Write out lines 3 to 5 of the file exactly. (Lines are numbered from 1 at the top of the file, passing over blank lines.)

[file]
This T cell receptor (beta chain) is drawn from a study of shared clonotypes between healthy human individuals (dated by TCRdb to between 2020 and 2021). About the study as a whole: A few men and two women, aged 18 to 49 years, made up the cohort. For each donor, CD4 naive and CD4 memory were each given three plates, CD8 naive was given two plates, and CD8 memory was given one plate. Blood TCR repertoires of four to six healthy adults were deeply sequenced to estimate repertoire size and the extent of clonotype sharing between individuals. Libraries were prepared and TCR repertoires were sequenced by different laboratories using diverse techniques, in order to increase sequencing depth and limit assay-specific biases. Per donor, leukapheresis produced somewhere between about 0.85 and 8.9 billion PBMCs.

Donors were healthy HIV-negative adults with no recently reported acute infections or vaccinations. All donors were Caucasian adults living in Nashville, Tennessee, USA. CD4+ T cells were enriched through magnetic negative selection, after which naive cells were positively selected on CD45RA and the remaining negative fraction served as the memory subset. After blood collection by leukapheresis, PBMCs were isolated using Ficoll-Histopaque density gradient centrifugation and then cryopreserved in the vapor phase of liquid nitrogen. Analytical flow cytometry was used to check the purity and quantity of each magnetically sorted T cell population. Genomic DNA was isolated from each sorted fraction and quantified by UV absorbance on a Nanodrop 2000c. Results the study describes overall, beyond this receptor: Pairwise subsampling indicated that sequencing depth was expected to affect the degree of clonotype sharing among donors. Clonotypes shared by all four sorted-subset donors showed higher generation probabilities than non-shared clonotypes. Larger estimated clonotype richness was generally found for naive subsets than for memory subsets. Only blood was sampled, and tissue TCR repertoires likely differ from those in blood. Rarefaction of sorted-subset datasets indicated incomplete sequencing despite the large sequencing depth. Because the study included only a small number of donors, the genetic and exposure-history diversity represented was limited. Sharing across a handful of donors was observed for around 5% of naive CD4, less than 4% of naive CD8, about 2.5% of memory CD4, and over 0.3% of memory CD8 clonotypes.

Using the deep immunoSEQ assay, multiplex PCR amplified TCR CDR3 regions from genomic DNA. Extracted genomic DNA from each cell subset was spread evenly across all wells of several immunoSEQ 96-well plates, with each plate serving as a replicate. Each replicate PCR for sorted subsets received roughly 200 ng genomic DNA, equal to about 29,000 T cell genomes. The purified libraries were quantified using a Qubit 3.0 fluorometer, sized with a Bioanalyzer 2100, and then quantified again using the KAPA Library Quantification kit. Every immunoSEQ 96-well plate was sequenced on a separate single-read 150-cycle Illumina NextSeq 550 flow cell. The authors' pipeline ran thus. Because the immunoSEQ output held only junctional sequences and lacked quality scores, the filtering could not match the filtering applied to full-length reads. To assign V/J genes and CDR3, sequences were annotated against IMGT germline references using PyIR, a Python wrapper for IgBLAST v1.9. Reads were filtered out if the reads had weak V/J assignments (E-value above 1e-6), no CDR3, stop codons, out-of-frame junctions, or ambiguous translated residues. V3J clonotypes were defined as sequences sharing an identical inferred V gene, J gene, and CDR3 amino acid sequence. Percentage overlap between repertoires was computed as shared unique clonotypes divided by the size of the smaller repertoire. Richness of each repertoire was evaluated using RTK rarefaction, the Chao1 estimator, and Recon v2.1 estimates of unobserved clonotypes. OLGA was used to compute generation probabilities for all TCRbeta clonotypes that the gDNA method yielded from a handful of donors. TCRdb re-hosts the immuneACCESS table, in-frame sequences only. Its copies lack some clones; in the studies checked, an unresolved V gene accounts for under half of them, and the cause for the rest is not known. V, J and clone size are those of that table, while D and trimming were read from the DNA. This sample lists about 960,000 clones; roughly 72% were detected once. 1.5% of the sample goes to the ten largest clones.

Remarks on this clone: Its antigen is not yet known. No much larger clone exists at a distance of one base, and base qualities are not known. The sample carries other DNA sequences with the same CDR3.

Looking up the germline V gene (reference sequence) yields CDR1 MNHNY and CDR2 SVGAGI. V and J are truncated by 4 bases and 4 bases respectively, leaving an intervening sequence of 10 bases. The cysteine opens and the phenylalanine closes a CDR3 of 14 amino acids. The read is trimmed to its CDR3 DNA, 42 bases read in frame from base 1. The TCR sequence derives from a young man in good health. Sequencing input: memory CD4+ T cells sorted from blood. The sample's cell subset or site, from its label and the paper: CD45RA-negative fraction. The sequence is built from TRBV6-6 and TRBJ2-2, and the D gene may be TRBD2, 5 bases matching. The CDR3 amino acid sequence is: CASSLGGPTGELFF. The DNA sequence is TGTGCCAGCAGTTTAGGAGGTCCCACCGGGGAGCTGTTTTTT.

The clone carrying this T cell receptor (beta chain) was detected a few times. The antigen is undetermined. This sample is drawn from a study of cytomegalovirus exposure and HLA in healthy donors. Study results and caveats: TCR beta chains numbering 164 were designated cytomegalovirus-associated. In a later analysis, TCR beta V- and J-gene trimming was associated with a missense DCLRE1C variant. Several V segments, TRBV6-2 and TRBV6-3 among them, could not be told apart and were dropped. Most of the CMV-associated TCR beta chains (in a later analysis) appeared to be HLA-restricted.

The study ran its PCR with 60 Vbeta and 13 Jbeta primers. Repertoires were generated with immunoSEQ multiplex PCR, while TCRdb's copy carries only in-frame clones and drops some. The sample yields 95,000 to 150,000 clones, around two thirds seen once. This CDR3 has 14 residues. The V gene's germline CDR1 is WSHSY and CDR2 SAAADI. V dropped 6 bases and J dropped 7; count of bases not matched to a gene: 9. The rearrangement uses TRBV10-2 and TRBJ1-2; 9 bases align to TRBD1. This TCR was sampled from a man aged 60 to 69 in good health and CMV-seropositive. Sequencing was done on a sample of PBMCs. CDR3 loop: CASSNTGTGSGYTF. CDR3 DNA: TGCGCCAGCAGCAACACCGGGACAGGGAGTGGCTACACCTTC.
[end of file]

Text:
Using the deep immunoSEQ assay, multiplex PCR amplified TCR CDR3 regions from genomic DNA. Extracted genomic DNA from each cell subset was spread evenly across all wells of several immunoSEQ 96-well plates, with each plate serving as a replicate. Each replicate PCR for sorted subsets received roughly 200 ng genomic DNA, equal to about 29,000 T cell genomes. The purified libraries were quantified using a Qubit 3.0 fluorometer, sized with a Bioanalyzer 2100, and then quantified again using the KAPA Library Quantification kit. Every immunoSEQ 96-well plate was sequenced on a separate single-read 150-cycle Illumina NextSeq 550 flow cell. The authors' pipeline ran thus. Because the immunoSEQ output held only junctional sequences and lacked quality scores, the filtering could not match the filtering applied to full-length reads. To assign V/J genes and CDR3, sequences were annotated against IMGT germline references using PyIR, a Python wrapper for IgBLAST v1.9. Reads were filtered out if the reads had weak V/J assignments (E-value above 1e-6), no CDR3, stop codons, out-of-frame junctions, or ambiguous translated residues. V3J clonotypes were defined as sequences sharing an identical inferred V gene, J gene, and CDR3 amino acid sequence. Percentage overlap between repertoires was computed as shared unique clonotypes divided by the size of the smaller repertoire. Richness of each repertoire was evaluated using RTK rarefaction, the Chao1 estimator, and Recon v2.1 estimates of unobserved clonotypes. OLGA was used to compute generation probabilities for all TCRbeta clonotypes that the gDNA method yielded from a handful of donors. TCRdb re-hosts the immuneACCESS table, in-frame sequences only. Its copies lack some clones; in the studies checked, an unresolved V gene accounts for under half of them, and the cause for the rest is not known. V, J and clone size are those of that table, while D and trimming were read from the DNA. This sample lists about 960,000 clones; roughly 72% were detected once. 1.5% of the sample goes to the ten largest clones.

Remarks on this clone: Its antigen is not yet known. No much larger clone exists at a distance of one base, and base qualities are not known. The sample carries other DNA sequences with the same CDR3.

Looking up the germline V gene (reference sequence) yields CDR1 MNHNY and CDR2 SVGAGI. V and J are truncated by 4 bases and 4 bases respectively, leaving an intervening sequence of 10 bases. The cysteine opens and the phenylalanine closes a CDR3 of 14 amino acids. The read is trimmed to its CDR3 DNA, 42 bases read in frame from base 1. The TCR sequence derives from a young man in good health. Sequencing input: memory CD4+ T cells sorted from blood. The sample's cell subset or site, from its label and the paper: CD45RA-negative fraction. The sequence is built from TRBV6-6 and TRBJ2-2, and the D gene may be TRBD2, 5 bases matching. The CDR3 amino acid sequence is: CASSLGGPTGELFF. The DNA sequence is TGTGCCAGCAGTTTAGGAGGTCCCACCGGGGAGCTGTTTTTT.